The intersection of blackness and personal identity is a major theme within episode 5 of HBO’s Lovecraft Country. The crew is back in Chicago, attempting to move forward with the pages of the “Book of Names” they recovered during a trip to Boston in Episode 4. However, in an unexpected change of plot focus, the episode costs a significant amount. Focusing on the development of Lettie’s sister Ruby and her life.
Ruby now finds herself able to transform into a white woman, thanked by William. Her new identity gives her the freedom to navigate places she could only have dreamed of before, but she knows that cannot happen. Meanwhile, Tick and Letty move closer during their process of decrypting the pages lost from the “Book of Names”, and Montrose reveals his true wishes.
Ruby’s transformational development gives her a new lifeRelated: ‘Lovecraft Country’ Episode 4 Review: The Museum confirms that you must know where you have been to know where you are?
Ruby’s romance with William gives her some new episodes, one of which is a magic potion that allows her to switch races on her own consumption. She was initially surprised by the revelation, but soon realized that the change allowed her to enjoy a better side of life that she had been dreaming about for a long time.
She soon returns to the departmental store to which she had previously decided not to apply, but easily found work in the new skin. He offered an assistant manager position with the same credentials that might have eluded him, he was still black. After going to the only other Black employee in the store, he realizes that he is far more qualified than Tamra, the girl he originally desired. She was also infuriated by the derogatory racist remarks made by white colleagues.
To repay William for the Potion, he is required to serve a special party, where a body is hidden in a closet. Later, she takes her white coworkers to a bar on the south side of Chicago, where they dance and enjoy themselves at Ruby’s expense. Things come to a complete halt when he attempts to rape Mr. Hughes, his boss, Tamra, while they party. To clear up this confusion, the audience also discovers that William was indeed Christina to hide the whole time.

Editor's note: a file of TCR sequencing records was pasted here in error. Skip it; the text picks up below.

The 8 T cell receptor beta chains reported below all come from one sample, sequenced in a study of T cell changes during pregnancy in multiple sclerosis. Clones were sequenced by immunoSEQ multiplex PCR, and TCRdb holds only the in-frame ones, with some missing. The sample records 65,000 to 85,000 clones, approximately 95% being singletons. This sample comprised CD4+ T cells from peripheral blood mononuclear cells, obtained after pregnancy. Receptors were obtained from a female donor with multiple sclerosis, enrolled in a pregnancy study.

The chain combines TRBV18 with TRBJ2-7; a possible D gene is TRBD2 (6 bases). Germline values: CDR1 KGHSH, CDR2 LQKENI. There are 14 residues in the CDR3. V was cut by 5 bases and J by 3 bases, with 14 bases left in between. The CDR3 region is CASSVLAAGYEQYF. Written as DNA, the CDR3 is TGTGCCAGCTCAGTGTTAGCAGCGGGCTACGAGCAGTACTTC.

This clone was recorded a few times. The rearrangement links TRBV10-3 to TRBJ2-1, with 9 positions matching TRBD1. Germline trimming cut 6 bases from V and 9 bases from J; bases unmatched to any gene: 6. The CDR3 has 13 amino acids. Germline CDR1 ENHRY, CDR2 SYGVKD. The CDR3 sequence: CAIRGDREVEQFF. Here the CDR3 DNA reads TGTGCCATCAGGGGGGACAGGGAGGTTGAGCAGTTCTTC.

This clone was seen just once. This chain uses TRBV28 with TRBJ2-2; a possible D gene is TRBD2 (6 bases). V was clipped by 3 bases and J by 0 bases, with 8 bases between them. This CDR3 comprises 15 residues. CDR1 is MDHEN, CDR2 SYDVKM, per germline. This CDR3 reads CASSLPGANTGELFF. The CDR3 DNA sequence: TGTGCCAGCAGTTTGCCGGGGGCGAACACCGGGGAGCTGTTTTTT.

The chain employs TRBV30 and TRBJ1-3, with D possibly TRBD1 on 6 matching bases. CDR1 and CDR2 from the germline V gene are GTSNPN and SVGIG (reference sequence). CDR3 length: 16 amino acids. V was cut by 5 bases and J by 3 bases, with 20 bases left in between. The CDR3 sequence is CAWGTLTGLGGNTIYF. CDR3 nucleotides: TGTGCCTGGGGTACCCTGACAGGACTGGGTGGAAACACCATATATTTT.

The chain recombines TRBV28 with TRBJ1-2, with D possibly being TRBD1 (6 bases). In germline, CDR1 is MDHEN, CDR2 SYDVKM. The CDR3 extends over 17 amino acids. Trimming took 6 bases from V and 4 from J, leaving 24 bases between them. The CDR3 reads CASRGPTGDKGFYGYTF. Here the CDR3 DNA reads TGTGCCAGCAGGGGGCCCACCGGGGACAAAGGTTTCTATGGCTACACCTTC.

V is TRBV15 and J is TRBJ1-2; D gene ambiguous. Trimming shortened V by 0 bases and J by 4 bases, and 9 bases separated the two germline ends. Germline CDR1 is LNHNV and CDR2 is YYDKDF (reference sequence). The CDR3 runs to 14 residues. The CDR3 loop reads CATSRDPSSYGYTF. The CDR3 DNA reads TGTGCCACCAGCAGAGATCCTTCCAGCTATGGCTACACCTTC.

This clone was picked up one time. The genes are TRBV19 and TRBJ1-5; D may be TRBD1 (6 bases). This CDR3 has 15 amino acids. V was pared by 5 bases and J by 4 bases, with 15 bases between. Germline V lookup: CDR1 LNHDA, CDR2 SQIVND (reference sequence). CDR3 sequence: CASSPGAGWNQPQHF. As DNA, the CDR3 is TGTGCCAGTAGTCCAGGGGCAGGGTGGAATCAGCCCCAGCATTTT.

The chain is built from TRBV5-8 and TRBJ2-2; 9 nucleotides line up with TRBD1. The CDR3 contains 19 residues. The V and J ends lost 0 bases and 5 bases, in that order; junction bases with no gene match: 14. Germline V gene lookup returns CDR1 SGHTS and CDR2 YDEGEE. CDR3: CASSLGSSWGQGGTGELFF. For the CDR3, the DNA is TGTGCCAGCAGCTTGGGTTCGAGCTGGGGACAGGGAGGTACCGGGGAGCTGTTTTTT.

Montrose shamelessly explores his sexuality
In a shocking twist, it is revealed that Montrose, Tick’s father, is actually attracted to the men after showing up at the home of an unknown lover and engaging him in a wild attempt. In the first season, Uncle George signs off not being Tic’s real father in Montrose, so it’s actually some secret romantic endeavor for him that keeps the audience off guard.
Later, Montrose is walking into the dressing room with an unknown man who appears to be a drag show with several other men. Eventually, they enter the party, dancing with Montrose in pure bliss. He finally appears in a safe place where he can be himself.
Tick and Letty grow closer as they search
Tick and Letty’s relationship continues to develop as they delve deeper into the mysteries of the “Book of Names”. They have a steamy encounter in a garage, and they later work together to learn more about the mysterious alphabet used to write on lost pages.
However, in Lettie’s absence, Tick makes a shocking discovery that viewers will have to wait until later to find out.
Ruby’s new identity represents a dream shared by many black Americans
Ruby’s new identity as “Hillary” gives her the freedom to walk the streets and earn an income she never had before. The smile on her face as she licks an ice-cream cone, as a white woman expresses the joy she feels she is being given the opportunity for a fair life. When he turns black and a woman has “disrupted” his life, she couldn’t have said it better.
For black people living in America, his feelings are far away. Far away, black Americans are stopped by police, questioned by their neighbors, and kept from the opportunities they have earned, just to be black. Their lives and lifestyles have been continuously marginalized due to systemic inequalities that work to maintain white supremacy. And even now, often members of the black community want to assimilate with white culture and avoid this truth.
Black identity is liquid and ever evolvingIf Ruby and Montrose’s experiences in Episode 4 are anything to go by, the reality is clear that Black Identity is complex and non-binary. Black creatures can be And That, one and the other, without such identification. Black identities are not limited to titles that are forced upon them, and Black Americans have the freedom to choose how to identify themselves at any time. Ruby does not have to remain within the boundaries of her ethnic background, and Montrose has the right to explore the sexual spectrum but she wants to.
‘Strange Case’ reveals the complexities of the Lovecraft crew and the magic surrounding them
Things have only gotten stranger since the premiere of Lovecraft country. When the audience thinks they have the understanding to work magic, an unexpected discovery presents itself. Apparently, there are mantras that allow people to convert to any other race, gender, or whatever they want. We are also shown that every character on the show has a hidden truth (whether it is their ability, desire or identity) that is only time to reveal. On Lovecraft country, Only one thing is for certain – nothing is for certain.